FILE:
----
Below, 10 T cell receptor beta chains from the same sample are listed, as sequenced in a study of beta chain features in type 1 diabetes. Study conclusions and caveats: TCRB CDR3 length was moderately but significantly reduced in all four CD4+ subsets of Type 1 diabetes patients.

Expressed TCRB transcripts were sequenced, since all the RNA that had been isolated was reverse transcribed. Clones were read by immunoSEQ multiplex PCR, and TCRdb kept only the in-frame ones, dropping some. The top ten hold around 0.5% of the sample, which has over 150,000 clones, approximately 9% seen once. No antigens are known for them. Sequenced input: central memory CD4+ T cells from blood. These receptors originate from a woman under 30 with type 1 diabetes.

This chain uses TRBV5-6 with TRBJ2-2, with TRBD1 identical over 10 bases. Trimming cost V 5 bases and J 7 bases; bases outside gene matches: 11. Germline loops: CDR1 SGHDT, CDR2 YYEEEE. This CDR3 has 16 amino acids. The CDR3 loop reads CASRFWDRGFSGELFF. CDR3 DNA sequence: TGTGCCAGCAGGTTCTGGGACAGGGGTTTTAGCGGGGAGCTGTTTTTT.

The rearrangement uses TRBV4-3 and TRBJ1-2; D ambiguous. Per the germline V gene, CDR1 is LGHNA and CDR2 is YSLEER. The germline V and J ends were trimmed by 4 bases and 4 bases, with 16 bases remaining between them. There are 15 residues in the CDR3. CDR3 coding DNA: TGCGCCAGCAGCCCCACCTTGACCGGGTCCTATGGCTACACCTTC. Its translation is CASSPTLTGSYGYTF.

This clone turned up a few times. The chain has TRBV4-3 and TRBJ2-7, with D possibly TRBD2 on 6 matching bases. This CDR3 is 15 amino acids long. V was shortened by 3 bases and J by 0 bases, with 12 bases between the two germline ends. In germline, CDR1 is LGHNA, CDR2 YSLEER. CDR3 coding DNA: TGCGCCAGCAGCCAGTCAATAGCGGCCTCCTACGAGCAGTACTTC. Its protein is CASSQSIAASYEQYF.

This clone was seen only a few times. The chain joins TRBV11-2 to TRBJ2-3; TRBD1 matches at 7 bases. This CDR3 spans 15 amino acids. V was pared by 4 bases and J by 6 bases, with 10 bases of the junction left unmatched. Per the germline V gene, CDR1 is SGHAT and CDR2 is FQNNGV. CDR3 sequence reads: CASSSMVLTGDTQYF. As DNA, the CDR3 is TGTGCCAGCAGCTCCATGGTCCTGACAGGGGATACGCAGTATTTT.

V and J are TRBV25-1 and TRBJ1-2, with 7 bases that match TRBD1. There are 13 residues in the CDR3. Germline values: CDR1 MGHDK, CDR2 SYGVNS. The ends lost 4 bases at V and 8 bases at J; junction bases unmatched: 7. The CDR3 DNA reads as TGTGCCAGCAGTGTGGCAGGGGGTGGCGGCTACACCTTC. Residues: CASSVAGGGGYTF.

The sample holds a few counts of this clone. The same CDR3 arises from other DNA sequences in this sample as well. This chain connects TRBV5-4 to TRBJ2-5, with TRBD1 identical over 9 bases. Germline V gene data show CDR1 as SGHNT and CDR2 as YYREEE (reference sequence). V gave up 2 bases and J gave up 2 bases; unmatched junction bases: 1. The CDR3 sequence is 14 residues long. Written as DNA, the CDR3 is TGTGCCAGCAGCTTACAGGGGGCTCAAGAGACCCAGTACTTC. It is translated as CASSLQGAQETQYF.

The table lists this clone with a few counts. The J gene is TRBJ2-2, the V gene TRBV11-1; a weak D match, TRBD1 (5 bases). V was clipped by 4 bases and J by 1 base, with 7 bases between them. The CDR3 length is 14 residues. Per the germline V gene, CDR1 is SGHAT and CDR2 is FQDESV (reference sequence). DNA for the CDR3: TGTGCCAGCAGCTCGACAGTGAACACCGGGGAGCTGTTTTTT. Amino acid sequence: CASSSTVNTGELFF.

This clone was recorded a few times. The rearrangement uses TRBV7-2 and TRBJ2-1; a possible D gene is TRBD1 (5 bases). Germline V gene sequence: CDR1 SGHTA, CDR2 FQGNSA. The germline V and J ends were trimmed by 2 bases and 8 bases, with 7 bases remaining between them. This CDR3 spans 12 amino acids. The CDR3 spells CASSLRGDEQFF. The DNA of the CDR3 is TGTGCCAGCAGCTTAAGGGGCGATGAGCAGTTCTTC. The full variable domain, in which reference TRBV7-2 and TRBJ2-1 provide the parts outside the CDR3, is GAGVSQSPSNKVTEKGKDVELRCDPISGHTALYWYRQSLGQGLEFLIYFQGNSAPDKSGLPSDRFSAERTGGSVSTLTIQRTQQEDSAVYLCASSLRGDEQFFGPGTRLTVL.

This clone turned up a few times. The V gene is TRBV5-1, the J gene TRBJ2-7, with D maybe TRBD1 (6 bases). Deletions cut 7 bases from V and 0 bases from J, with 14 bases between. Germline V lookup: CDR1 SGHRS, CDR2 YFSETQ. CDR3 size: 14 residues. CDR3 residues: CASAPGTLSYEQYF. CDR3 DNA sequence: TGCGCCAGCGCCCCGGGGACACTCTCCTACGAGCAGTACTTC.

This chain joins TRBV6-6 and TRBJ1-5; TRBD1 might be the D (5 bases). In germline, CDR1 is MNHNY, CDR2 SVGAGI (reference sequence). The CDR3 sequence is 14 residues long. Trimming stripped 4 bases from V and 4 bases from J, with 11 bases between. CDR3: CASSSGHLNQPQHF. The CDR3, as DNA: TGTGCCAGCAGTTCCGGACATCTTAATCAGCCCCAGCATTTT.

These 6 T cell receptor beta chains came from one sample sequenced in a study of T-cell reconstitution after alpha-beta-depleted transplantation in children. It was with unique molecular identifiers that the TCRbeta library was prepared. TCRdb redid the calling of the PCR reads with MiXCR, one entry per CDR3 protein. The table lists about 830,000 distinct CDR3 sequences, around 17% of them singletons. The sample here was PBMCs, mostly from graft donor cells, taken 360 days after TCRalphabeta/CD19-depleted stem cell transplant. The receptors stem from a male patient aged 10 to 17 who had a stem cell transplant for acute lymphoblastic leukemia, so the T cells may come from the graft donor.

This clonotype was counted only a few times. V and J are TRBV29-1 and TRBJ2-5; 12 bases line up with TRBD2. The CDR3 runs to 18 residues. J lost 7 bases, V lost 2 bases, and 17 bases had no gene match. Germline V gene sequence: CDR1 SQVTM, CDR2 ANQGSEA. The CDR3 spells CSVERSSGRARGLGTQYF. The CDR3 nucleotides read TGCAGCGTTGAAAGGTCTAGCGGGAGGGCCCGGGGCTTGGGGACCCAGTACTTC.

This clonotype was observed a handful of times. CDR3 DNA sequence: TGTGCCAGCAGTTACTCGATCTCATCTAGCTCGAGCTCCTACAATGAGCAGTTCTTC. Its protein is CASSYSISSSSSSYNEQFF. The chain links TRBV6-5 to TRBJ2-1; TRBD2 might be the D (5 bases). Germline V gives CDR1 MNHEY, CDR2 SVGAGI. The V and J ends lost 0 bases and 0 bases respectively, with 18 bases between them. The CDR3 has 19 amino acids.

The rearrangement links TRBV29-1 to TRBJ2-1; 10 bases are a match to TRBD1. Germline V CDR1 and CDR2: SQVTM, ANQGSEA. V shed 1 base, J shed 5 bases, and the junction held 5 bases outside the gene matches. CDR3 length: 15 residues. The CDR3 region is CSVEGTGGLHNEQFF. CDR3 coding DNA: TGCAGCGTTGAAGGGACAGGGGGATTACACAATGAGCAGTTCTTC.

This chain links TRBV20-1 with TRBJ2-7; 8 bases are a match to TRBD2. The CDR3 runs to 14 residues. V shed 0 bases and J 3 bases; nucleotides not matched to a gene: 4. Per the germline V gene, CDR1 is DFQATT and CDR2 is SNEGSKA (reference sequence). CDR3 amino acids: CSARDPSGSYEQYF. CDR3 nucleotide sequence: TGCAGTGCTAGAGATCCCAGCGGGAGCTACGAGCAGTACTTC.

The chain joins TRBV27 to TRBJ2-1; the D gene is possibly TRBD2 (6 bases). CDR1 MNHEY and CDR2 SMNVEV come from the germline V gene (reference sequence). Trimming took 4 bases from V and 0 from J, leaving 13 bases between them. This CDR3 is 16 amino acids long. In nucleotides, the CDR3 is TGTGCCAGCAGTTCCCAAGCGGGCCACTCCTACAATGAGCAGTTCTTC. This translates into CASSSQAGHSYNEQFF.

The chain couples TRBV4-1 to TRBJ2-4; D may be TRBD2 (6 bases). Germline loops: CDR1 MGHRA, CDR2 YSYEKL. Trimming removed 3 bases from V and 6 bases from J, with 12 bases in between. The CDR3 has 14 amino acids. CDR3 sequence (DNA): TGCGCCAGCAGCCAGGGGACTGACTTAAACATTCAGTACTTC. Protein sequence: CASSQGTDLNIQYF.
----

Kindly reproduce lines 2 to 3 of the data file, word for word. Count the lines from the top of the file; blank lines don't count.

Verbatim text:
Expressed TCRB transcripts were sequenced, since all the RNA that had been isolated was reverse transcribed. Clones were read by immunoSEQ multiplex PCR, and TCRdb kept only the in-frame ones, dropping some. The top ten hold around 0.5% of the sample, which has over 150,000 clones, approximately 9% seen once. No antigens are known for them. Sequenced input: central memory CD4+ T cells from blood. These receptors originate from a woman under 30 with type 1 diabetes.

This chain uses TRBV5-6 with TRBJ2-2, with TRBD1 identical over 10 bases. Trimming cost V 5 bases and J 7 bases; bases outside gene matches: 11. Germline loops: CDR1 SGHDT, CDR2 YYEEEE. This CDR3 has 16 amino acids. The CDR3 loop reads CASRFWDRGFSGELFF. CDR3 DNA sequence: TGTGCCAGCAGGTTCTGGGACAGGGGTTTTAGCGGGGAGCTGTTTTTT.